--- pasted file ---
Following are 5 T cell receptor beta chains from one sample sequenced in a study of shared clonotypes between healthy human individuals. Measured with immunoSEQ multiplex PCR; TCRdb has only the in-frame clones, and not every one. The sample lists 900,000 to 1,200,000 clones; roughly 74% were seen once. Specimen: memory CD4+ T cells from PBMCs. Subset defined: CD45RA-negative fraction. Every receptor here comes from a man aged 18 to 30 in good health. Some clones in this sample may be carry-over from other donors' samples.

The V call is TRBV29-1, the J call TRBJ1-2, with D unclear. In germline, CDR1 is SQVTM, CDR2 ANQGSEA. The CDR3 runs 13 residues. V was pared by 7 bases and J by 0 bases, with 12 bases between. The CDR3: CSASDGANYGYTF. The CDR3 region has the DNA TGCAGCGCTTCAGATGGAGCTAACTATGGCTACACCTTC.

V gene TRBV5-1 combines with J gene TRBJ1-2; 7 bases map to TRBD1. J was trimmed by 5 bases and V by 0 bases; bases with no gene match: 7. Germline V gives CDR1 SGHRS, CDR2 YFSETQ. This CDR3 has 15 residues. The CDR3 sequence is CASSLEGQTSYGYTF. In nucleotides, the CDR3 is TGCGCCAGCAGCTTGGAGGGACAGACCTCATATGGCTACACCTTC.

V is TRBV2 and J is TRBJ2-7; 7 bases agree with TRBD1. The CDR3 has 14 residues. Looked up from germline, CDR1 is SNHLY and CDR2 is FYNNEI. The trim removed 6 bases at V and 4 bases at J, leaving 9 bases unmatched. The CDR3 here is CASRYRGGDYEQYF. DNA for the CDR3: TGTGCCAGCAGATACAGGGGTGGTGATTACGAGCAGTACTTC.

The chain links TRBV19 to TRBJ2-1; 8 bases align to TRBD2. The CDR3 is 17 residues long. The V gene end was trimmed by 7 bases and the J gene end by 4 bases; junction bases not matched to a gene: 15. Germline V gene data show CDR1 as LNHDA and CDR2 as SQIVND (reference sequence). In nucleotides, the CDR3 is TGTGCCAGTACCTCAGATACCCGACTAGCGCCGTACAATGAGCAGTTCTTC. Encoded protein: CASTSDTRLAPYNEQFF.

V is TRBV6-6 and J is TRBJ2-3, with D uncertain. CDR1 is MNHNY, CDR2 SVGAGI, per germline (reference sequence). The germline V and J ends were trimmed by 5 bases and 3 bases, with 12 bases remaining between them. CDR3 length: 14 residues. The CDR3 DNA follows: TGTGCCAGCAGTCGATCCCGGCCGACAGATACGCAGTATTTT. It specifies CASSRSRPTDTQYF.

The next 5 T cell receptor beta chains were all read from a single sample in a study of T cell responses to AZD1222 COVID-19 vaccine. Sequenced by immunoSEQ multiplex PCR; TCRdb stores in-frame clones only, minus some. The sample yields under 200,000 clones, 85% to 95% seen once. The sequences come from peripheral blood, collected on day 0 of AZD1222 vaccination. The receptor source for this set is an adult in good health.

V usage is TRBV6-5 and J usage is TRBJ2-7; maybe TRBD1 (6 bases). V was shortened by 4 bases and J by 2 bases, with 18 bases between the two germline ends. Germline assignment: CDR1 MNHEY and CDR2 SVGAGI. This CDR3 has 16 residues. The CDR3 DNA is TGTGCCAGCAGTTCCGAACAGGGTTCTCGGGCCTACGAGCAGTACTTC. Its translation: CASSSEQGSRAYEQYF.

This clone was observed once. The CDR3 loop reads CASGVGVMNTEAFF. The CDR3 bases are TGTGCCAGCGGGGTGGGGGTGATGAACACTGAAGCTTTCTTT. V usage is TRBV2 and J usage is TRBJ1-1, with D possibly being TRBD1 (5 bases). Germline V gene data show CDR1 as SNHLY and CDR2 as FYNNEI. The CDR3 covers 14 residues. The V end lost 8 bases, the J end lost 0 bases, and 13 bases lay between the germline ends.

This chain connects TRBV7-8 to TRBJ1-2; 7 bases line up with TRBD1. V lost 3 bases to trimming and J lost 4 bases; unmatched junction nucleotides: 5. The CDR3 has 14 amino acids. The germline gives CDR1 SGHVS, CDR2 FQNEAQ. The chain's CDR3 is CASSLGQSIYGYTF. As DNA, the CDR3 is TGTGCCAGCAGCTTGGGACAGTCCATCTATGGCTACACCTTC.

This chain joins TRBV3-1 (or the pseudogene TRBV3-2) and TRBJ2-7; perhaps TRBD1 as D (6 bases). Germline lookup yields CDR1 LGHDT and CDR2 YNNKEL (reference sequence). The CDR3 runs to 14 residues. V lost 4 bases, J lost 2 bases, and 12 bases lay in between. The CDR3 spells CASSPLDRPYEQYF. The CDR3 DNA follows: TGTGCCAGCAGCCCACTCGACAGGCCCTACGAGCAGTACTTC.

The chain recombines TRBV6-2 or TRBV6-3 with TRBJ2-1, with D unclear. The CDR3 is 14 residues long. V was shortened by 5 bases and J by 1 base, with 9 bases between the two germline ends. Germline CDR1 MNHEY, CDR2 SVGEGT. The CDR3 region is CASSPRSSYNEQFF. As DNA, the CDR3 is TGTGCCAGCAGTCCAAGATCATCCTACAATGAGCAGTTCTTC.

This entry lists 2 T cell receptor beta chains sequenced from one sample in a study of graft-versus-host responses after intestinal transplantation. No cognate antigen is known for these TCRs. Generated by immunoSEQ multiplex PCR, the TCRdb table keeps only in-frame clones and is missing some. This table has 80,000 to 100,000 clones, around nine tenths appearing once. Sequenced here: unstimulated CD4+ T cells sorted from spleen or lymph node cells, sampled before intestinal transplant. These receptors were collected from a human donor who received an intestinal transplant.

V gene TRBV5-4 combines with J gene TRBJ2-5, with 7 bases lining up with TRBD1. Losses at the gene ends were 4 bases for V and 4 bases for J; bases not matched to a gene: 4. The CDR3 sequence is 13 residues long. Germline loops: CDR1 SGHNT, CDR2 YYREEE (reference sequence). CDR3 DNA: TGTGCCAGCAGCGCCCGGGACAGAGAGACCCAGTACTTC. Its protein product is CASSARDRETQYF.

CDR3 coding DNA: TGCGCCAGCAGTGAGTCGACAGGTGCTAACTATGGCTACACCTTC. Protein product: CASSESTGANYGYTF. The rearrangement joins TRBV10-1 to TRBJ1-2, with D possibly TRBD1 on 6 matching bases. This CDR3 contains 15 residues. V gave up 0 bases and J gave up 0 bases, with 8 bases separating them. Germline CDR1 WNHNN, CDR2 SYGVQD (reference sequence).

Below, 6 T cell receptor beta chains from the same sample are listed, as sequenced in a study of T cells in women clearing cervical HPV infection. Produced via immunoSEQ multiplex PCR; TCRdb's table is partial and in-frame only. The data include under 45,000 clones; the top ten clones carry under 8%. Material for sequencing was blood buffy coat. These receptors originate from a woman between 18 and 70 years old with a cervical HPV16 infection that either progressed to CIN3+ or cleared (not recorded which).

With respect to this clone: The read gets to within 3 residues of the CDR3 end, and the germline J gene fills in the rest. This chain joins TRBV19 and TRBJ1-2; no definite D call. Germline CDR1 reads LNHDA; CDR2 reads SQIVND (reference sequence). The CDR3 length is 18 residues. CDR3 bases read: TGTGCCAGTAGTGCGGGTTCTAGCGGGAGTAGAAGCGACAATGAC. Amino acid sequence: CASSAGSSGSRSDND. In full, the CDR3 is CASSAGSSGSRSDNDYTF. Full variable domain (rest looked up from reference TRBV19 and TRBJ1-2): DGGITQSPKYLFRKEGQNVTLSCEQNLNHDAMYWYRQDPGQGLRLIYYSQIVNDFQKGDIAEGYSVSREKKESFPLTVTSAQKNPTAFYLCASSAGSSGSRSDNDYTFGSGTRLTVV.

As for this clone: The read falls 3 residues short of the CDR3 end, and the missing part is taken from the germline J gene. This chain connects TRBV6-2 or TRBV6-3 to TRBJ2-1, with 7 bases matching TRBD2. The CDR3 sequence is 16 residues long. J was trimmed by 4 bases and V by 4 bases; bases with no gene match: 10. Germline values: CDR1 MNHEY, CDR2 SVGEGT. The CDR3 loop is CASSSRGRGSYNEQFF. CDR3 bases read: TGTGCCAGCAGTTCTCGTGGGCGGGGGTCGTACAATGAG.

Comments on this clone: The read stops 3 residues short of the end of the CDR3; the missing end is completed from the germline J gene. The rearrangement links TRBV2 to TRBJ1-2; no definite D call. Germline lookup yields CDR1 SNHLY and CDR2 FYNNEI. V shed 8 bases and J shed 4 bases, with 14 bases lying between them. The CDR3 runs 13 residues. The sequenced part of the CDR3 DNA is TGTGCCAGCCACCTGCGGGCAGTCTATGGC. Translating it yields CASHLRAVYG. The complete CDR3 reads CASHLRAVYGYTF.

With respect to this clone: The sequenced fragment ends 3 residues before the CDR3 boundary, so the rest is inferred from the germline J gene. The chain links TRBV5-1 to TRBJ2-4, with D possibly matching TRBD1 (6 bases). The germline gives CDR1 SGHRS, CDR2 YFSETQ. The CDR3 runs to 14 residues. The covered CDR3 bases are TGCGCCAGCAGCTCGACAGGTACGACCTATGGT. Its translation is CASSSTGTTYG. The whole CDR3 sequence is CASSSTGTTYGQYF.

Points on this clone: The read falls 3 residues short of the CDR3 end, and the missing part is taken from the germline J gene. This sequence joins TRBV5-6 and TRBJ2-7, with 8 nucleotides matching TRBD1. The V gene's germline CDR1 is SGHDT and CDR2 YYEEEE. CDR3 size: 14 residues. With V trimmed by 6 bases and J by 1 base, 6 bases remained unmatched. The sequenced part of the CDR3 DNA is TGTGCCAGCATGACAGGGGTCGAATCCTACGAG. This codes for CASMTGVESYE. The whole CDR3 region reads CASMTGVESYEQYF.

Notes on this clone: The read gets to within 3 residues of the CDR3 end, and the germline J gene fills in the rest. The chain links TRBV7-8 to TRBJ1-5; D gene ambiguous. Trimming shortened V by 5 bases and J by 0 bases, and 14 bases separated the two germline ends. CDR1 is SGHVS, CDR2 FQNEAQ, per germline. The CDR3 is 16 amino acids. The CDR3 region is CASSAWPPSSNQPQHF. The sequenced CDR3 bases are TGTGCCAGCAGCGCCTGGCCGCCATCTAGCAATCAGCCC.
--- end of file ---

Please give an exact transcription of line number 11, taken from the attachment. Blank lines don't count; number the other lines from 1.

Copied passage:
This chain joins TRBV3-1 (or the pseudogene TRBV3-2) and TRBJ2-7; perhaps TRBD1 as D (6 bases). Germline lookup yields CDR1 LGHDT and CDR2 YNNKEL (reference sequence). The CDR3 runs to 14 residues. V lost 4 bases, J lost 2 bases, and 12 bases lay in between. The CDR3 spells CASSPLDRPYEQYF. The CDR3 DNA follows: TGTGCCAGCAGCCCACTCGACAGGCCCTACGAGCAGTACTTC.